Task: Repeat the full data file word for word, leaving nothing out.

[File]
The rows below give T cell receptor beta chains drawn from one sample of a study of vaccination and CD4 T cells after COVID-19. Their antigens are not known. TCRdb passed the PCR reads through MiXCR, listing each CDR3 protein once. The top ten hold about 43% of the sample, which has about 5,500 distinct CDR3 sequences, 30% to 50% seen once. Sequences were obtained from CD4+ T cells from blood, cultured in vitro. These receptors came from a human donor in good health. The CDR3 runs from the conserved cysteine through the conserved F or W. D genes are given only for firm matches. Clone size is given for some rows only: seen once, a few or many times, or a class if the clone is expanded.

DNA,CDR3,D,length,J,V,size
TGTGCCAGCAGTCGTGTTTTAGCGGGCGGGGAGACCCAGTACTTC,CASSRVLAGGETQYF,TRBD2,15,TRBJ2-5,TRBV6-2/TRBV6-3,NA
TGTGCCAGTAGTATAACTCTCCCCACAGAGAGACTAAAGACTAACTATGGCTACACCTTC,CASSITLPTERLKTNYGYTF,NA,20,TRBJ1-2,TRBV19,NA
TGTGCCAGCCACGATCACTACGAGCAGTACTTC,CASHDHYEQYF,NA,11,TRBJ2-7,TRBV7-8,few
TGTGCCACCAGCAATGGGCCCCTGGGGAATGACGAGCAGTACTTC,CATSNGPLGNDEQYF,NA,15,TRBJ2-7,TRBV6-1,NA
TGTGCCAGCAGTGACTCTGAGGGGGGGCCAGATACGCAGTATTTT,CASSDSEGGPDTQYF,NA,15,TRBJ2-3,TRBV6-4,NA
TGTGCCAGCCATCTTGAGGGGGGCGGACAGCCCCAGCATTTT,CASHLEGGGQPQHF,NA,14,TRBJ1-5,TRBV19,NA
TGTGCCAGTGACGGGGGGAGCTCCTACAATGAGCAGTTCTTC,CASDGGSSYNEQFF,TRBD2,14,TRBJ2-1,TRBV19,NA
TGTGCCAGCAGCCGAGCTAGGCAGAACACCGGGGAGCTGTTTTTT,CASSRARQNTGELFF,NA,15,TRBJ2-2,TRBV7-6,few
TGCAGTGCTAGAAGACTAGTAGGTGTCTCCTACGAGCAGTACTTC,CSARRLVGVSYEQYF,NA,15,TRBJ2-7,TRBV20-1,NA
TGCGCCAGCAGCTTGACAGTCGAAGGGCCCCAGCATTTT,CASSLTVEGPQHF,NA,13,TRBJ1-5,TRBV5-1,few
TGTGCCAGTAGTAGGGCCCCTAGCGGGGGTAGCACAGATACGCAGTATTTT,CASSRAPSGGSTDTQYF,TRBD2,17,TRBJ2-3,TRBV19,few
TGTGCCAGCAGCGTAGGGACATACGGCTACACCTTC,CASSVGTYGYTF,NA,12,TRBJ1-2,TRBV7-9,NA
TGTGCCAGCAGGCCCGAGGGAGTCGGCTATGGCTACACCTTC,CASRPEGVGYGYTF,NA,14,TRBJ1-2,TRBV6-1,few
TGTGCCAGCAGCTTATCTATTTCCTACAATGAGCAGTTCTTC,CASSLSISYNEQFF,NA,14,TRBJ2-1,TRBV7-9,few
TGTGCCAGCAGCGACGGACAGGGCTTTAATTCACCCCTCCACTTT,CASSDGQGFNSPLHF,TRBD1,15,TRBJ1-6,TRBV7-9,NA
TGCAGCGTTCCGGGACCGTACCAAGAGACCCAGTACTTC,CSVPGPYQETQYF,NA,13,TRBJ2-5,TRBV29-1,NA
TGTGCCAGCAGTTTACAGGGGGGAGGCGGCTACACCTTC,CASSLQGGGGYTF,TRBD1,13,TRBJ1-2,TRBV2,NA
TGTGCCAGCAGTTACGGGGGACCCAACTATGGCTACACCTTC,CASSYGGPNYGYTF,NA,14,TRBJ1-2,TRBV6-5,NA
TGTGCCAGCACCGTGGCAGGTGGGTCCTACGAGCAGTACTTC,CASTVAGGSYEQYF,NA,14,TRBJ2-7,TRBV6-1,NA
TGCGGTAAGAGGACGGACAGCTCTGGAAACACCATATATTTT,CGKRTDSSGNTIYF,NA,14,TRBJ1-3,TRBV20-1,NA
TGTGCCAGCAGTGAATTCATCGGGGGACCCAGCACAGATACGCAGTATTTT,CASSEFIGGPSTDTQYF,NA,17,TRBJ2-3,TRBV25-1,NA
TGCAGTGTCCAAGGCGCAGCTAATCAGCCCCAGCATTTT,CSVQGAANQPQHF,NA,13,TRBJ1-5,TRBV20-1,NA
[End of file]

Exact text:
The rows below give T cell receptor beta chains drawn from one sample of a study of vaccination and CD4 T cells after COVID-19. Their antigens are not known. TCRdb passed the PCR reads through MiXCR, listing each CDR3 protein once. The top ten hold about 43% of the sample, which has about 5,500 distinct CDR3 sequences, 30% to 50% seen once. Sequences were obtained from CD4+ T cells from blood, cultured in vitro. These receptors came from a human donor in good health. The CDR3 runs from the conserved cysteine through the conserved F or W. D genes are given only for firm matches. Clone size is given for some rows only: seen once, a few or many times, or a class if the clone is expanded.

DNA,CDR3,D,length,J,V,size
TGTGCCAGCAGTCGTGTTTTAGCGGGCGGGGAGACCCAGTACTTC,CASSRVLAGGETQYF,TRBD2,15,TRBJ2-5,TRBV6-2/TRBV6-3,NA
TGTGCCAGTAGTATAACTCTCCCCACAGAGAGACTAAAGACTAACTATGGCTACACCTTC,CASSITLPTERLKTNYGYTF,NA,20,TRBJ1-2,TRBV19,NA
TGTGCCAGCCACGATCACTACGAGCAGTACTTC,CASHDHYEQYF,NA,11,TRBJ2-7,TRBV7-8,few
TGTGCCACCAGCAATGGGCCCCTGGGGAATGACGAGCAGTACTTC,CATSNGPLGNDEQYF,NA,15,TRBJ2-7,TRBV6-1,NA
TGTGCCAGCAGTGACTCTGAGGGGGGGCCAGATACGCAGTATTTT,CASSDSEGGPDTQYF,NA,15,TRBJ2-3,TRBV6-4,NA
TGTGCCAGCCATCTTGAGGGGGGCGGACAGCCCCAGCATTTT,CASHLEGGGQPQHF,NA,14,TRBJ1-5,TRBV19,NA
TGTGCCAGTGACGGGGGGAGCTCCTACAATGAGCAGTTCTTC,CASDGGSSYNEQFF,TRBD2,14,TRBJ2-1,TRBV19,NA
TGTGCCAGCAGCCGAGCTAGGCAGAACACCGGGGAGCTGTTTTTT,CASSRARQNTGELFF,NA,15,TRBJ2-2,TRBV7-6,few
TGCAGTGCTAGAAGACTAGTAGGTGTCTCCTACGAGCAGTACTTC,CSARRLVGVSYEQYF,NA,15,TRBJ2-7,TRBV20-1,NA
TGCGCCAGCAGCTTGACAGTCGAAGGGCCCCAGCATTTT,CASSLTVEGPQHF,NA,13,TRBJ1-5,TRBV5-1,few
TGTGCCAGTAGTAGGGCCCCTAGCGGGGGTAGCACAGATACGCAGTATTTT,CASSRAPSGGSTDTQYF,TRBD2,17,TRBJ2-3,TRBV19,few
TGTGCCAGCAGCGTAGGGACATACGGCTACACCTTC,CASSVGTYGYTF,NA,12,TRBJ1-2,TRBV7-9,NA
TGTGCCAGCAGGCCCGAGGGAGTCGGCTATGGCTACACCTTC,CASRPEGVGYGYTF,NA,14,TRBJ1-2,TRBV6-1,few
TGTGCCAGCAGCTTATCTATTTCCTACAATGAGCAGTTCTTC,CASSLSISYNEQFF,NA,14,TRBJ2-1,TRBV7-9,few
TGTGCCAGCAGCGACGGACAGGGCTTTAATTCACCCCTCCACTTT,CASSDGQGFNSPLHF,TRBD1,15,TRBJ1-6,TRBV7-9,NA
TGCAGCGTTCCGGGACCGTACCAAGAGACCCAGTACTTC,CSVPGPYQETQYF,NA,13,TRBJ2-5,TRBV29-1,NA
TGTGCCAGCAGTTTACAGGGGGGAGGCGGCTACACCTTC,CASSLQGGGGYTF,TRBD1,13,TRBJ1-2,TRBV2,NA
TGTGCCAGCAGTTACGGGGGACCCAACTATGGCTACACCTTC,CASSYGGPNYGYTF,NA,14,TRBJ1-2,TRBV6-5,NA
TGTGCCAGCACCGTGGCAGGTGGGTCCTACGAGCAGTACTTC,CASTVAGGSYEQYF,NA,14,TRBJ2-7,TRBV6-1,NA
TGCGGTAAGAGGACGGACAGCTCTGGAAACACCATATATTTT,CGKRTDSSGNTIYF,NA,14,TRBJ1-3,TRBV20-1,NA
TGTGCCAGCAGTGAATTCATCGGGGGACCCAGCACAGATACGCAGTATTTT,CASSEFIGGPSTDTQYF,NA,17,TRBJ2-3,TRBV25-1,NA
TGCAGTGTCCAAGGCGCAGCTAATCAGCCCCAGCATTTT,CSVQGAANQPQHF,NA,13,TRBJ1-5,TRBV20-1,NA